New York State Court of Claims

New York State Court of Claims

LOPEZ v. STATE OF NEW YORK, #2002-018-178, Claim No. 103617


Claimant awarded damages in a bailment transaction.

Case Information

Claimant short name:
Footnote (claimant name) :

Footnote (defendant name) :

Third-party claimant(s):

Third-party defendant(s):

Claim number(s):
Motion number(s):

Cross-motion number(s):

Claimant's attorney:
Defendant's attorney:
BY: JOEL L. MARMELSTEIN, ESQUIRE Assistant Attorney General
Third-party defendant's attorney:

Signature date:
November 5, 2002

Official citation:

Appellate results:

See also (multicaptioned case)

Claimant seeks damages for personal property which the State allegedly failed to return to him while he was incarcerated at Riverview Correctional Facility. Claimant testified that on December 31, 1998, his property was packed by a correction officer, because he was being sent to the Special Housing Unit (hereinafter SHU). Claimant did not have an opportunity to inventory his property and, therefore, refused to sign the I-64.[1]
On January 22, 1999, claimant was transferred to Gouverneur Correctional Facility (hereinafter referred to as Gouverneur) and his property was packed and/or inventoried by Correction Officer (hereinafter C.O.) Cronkrite.
At that time, claimant had an opportunity to view his property while it was being checked. It was then that he noted certain items were missing and filed an administrative claim for those items on January 29, 1999.[2]
His administrative claim was denied. Claimant served a notice of intention to file a claim upon the attorney general on March 29, 1999. Claimant thereafter timely commenced this action within two years of the date of accrual[3](Court of Claims Act §10[3]).

On cross-examination, claimant acknowledged that his original administrative claims differed from the items he alleges were missing in this claim. He noted that he had not had access to his property before filing his administrative claims. Claimant also explained that some items he included in his claim were not listed on Exhibit 1 or found in mailroom records because other inmates gave the items to him.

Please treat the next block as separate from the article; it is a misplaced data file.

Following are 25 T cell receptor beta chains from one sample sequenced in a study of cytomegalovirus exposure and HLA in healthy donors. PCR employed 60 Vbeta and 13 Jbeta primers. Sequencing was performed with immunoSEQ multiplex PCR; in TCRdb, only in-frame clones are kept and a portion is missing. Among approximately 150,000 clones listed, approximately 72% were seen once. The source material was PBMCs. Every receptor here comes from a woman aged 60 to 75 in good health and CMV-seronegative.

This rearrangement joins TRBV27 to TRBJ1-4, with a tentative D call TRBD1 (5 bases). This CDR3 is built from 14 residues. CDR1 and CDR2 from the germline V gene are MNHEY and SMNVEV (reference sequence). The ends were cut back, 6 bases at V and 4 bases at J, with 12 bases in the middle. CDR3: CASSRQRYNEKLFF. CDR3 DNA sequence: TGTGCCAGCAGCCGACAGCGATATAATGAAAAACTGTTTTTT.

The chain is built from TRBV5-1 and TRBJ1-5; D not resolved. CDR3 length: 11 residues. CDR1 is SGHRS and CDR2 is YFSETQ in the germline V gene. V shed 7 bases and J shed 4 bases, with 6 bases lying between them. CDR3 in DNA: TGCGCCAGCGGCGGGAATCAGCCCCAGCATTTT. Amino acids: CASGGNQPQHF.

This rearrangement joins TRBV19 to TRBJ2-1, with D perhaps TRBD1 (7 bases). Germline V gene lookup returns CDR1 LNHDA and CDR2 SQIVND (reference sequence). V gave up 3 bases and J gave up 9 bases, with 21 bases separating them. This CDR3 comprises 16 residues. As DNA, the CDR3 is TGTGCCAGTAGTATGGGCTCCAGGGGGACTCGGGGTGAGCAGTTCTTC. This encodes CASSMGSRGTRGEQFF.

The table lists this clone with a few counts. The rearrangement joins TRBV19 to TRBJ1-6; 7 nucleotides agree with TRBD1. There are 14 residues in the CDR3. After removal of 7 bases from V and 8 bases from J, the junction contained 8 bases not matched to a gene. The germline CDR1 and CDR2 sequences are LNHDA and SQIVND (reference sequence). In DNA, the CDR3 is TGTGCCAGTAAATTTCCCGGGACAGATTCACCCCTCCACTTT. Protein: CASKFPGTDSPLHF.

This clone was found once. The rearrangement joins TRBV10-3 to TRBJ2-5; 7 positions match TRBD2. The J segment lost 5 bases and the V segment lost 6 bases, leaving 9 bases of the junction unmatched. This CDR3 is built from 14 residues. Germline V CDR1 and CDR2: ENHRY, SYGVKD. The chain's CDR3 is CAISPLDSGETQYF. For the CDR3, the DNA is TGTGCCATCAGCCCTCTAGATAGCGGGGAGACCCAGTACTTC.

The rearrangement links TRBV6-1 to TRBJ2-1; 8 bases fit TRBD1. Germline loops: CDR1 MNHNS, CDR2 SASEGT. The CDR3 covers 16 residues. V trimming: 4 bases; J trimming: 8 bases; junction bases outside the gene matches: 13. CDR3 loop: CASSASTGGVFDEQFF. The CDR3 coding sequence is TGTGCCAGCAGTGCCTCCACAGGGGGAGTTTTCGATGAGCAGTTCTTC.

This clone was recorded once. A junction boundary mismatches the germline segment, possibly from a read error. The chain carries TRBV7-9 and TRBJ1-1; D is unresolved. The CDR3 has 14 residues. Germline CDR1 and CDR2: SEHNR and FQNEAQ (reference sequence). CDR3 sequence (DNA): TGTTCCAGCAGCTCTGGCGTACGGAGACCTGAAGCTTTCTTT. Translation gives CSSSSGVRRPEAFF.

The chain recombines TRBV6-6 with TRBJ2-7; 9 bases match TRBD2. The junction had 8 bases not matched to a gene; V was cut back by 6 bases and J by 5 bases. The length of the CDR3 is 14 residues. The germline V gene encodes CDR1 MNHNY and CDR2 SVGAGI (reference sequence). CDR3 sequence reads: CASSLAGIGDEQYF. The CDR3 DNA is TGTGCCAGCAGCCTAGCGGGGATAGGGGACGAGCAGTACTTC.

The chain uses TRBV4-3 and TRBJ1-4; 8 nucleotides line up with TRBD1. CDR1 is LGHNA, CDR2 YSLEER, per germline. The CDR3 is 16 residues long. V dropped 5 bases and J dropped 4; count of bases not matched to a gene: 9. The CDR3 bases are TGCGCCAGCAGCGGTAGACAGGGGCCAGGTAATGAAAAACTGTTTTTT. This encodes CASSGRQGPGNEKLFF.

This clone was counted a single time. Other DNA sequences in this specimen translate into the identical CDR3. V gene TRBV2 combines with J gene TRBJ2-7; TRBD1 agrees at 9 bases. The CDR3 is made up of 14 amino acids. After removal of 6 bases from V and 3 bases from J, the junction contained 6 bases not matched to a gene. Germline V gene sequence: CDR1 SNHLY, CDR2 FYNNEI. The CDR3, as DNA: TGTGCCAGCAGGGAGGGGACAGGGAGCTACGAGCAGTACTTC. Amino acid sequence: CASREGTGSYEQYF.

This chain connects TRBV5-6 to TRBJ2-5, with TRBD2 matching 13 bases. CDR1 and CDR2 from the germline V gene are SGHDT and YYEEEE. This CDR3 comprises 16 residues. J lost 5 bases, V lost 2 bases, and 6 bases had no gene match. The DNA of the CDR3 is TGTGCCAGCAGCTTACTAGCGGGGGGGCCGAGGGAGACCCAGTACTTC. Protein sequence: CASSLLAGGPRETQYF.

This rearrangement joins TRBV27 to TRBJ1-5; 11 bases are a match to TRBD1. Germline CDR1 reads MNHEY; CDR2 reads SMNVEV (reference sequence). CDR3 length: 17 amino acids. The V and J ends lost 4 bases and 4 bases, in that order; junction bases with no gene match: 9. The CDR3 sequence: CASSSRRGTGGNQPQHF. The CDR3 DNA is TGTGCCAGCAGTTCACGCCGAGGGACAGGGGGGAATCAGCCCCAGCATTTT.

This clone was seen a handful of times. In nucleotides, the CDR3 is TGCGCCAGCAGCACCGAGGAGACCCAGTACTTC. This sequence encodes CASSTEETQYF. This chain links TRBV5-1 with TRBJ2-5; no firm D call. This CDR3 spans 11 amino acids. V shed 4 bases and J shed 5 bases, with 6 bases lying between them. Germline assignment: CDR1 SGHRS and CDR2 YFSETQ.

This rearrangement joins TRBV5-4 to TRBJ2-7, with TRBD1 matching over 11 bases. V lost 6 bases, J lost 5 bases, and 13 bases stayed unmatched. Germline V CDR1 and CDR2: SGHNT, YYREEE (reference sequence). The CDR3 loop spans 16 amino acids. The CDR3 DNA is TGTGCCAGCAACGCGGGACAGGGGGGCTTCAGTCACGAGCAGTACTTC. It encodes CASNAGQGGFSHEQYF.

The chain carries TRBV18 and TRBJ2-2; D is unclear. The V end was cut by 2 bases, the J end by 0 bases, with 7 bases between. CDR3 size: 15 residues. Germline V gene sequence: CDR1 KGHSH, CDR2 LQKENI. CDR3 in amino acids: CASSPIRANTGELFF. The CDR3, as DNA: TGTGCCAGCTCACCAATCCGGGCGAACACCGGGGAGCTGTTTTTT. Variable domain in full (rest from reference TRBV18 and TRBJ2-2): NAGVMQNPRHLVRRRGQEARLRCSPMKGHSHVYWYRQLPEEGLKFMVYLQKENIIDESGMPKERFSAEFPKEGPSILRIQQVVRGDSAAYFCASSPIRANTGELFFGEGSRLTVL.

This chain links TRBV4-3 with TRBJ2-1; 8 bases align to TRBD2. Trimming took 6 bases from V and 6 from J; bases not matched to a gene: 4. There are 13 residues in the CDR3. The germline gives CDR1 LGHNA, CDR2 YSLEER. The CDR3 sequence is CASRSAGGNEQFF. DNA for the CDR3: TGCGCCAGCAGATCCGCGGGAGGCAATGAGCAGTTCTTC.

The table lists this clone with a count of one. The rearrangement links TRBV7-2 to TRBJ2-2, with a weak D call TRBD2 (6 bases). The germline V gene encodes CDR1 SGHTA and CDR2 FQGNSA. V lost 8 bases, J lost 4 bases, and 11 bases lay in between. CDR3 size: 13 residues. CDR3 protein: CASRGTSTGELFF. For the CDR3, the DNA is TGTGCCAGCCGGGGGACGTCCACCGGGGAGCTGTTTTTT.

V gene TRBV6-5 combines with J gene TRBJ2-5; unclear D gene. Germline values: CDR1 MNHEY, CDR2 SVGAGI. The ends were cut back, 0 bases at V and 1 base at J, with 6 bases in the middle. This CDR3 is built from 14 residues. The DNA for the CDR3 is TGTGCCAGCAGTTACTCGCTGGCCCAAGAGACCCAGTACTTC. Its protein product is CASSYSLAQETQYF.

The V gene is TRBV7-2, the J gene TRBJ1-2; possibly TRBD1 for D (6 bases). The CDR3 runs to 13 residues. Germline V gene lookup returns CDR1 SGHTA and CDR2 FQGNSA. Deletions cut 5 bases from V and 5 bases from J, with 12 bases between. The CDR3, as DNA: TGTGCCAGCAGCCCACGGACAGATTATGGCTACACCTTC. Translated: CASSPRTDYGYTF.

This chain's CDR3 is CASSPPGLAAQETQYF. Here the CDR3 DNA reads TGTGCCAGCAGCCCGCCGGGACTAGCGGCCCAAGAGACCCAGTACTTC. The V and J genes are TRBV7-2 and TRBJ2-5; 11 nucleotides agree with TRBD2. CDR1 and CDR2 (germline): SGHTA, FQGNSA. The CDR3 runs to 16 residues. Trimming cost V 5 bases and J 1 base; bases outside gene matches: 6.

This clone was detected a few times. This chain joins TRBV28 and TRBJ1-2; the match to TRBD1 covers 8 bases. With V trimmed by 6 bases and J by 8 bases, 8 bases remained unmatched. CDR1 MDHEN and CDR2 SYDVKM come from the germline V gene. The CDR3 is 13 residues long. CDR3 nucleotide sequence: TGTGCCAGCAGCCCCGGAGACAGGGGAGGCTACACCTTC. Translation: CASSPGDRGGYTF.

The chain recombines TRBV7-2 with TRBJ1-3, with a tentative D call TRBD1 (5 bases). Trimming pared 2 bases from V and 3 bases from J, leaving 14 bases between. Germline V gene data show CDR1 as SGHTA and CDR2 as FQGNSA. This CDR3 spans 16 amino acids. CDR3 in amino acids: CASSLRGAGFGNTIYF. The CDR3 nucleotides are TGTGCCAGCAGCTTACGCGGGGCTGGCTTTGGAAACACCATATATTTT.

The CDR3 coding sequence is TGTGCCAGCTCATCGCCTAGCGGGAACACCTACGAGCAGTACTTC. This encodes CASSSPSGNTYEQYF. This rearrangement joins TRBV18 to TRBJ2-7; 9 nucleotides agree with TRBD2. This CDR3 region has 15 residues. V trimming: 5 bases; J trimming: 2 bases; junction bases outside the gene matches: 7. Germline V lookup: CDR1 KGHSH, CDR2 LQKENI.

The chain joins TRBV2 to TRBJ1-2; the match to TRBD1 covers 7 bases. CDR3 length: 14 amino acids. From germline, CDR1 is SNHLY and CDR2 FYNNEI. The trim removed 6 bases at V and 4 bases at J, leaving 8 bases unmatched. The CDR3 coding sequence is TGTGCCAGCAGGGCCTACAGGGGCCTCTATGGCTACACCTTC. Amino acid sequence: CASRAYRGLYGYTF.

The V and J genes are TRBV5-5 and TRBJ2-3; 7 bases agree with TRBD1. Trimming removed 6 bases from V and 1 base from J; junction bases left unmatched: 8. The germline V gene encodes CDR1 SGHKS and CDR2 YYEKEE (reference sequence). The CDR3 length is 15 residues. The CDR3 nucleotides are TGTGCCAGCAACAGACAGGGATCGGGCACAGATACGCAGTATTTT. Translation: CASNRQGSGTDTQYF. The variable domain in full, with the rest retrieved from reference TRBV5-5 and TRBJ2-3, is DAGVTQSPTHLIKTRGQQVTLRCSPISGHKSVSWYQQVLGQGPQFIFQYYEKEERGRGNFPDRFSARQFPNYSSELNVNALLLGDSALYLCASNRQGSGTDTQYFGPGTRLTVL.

The State called C.O. Cronkrite who said he packed all of claimant's available property on January 22, 1999, and that claimant inventoried the property at that time.

To establish a prima facie case of negligence in a bailment transaction, claimant must show that his property was deposited with the defendant and the defendant failed to return it (
Weinberg v D-M Rest Corp., 60 AD2d 550). Once claimant meets his burden, defendant must come forward with proof explaining the loss (Matter of Terranova v State of New York, 111 Misc 2d 1089). The measure of recovery for the loss of bailed property is fair market value, which can be established by evidence of the original purchase price less a reasonable rate of depreciation (Phillips v Catania, 155 AD2d 866; Schaffner v Pierce, 75 Misc 2d 21, 24).
Based upon the testimony and exhibits, to the extent legible, the Court finds that claimant has established that he had his property packed and deposited with the defendant on December 31, 1998 and the following items were missing on January 22, 1999:

two hairbrushes, one pair of Timberlin [sic] boots, one lamp,

four items of lotion/aftershave, four pencils, eight pens,

one pillowcase, one electric razor, one missing slipper,

one pair sneakers, one tape cassette, one sound design tape

player, one towel.

Claimant did not establish the fair market value of the hair brushes, lamp, lotion/aftershave, pencils, pens, pillowcase, electric razor, slipper, tape cassette, or towel, as a result, the Court makes no award for these items. The Court finds based upon the testimony and Exhibit A, and reasonable depreciation, that the value of the one-year-old Timberlin [sic] boots is $40, the two-year-old Sound Design AM-FM tape player is $25, and the New Balance sneakers are valued at $15.

ACCORDINGLY, claimant is awarded $80.00 for his lost property with interest from January 22, 1999 to July 22, 1999, and then from January 3, 2001 to the date of the decision and thereafter to the date of entry of judgment, and it is

ORDERED, that to the extent claimant has paid a filing fee, it may be recovered pursuant to Court of Claims Act 11-a(2). All motions not previously addressed are DENIED. LET JUDGMENT BE ENTERED ACCORDINGLY.

November 5, 2002
Syracuse, New York

Judge of the Court of Claims

[1]See Exhibit 1.
[2]Although claimant could not actually demand the return of his property until he was released from the SHU some time in July 2000 (see, 7 NYCRR 302.2) it is clear to the Court from his administrative claim that claimant inspected his property on January 22, 1999 and that date will be used as the accrual date.
[3]For all actions accruing after December 7, 1999, the Court of Claims Act §10(9), as added by chapter 412 of the Laws of 1999, requires prior to filing a claim in this Court for loss of personal property that an inmate exhaust all administrative remedies established by the Department of Correctional Services. A claim must be filed within 120 days of the date the administrative remedies are exhausted.